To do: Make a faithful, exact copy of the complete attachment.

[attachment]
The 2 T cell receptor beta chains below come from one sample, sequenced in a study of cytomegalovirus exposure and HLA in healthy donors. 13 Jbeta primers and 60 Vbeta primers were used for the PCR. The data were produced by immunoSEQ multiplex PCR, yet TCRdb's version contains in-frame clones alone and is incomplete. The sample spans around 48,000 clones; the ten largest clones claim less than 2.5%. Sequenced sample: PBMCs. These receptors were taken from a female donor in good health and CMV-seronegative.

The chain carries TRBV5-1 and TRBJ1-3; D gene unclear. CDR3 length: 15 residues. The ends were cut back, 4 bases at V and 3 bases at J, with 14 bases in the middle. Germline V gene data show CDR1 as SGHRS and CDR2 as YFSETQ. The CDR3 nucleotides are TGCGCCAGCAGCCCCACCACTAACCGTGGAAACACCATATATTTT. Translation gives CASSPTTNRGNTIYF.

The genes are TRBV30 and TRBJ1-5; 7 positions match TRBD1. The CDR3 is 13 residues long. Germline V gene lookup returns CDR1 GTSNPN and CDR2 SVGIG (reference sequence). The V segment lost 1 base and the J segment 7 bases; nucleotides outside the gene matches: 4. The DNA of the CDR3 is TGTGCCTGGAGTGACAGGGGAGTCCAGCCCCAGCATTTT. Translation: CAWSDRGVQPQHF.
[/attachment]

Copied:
The 2 T cell receptor beta chains below come from one sample, sequenced in a study of cytomegalovirus exposure and HLA in healthy donors. 13 Jbeta primers and 60 Vbeta primers were used for the PCR. The data were produced by immunoSEQ multiplex PCR, yet TCRdb's version contains in-frame clones alone and is incomplete. The sample spans around 48,000 clones; the ten largest clones claim less than 2.5%. Sequenced sample: PBMCs. These receptors were taken from a female donor in good health and CMV-seronegative.

The chain carries TRBV5-1 and TRBJ1-3; D gene unclear. CDR3 length: 15 residues. The ends were cut back, 4 bases at V and 3 bases at J, with 14 bases in the middle. Germline V gene data show CDR1 as SGHRS and CDR2 as YFSETQ. The CDR3 nucleotides are TGCGCCAGCAGCCCCACCACTAACCGTGGAAACACCATATATTTT. Translation gives CASSPTTNRGNTIYF.

The genes are TRBV30 and TRBJ1-5; 7 positions match TRBD1. The CDR3 is 13 residues long. Germline V gene lookup returns CDR1 GTSNPN and CDR2 SVGIG (reference sequence). The V segment lost 1 base and the J segment 7 bases; nucleotides outside the gene matches: 4. The DNA of the CDR3 is TGTGCCTGGAGTGACAGGGGAGTCCAGCCCCAGCATTTT. Translation: CAWSDRGVQPQHF.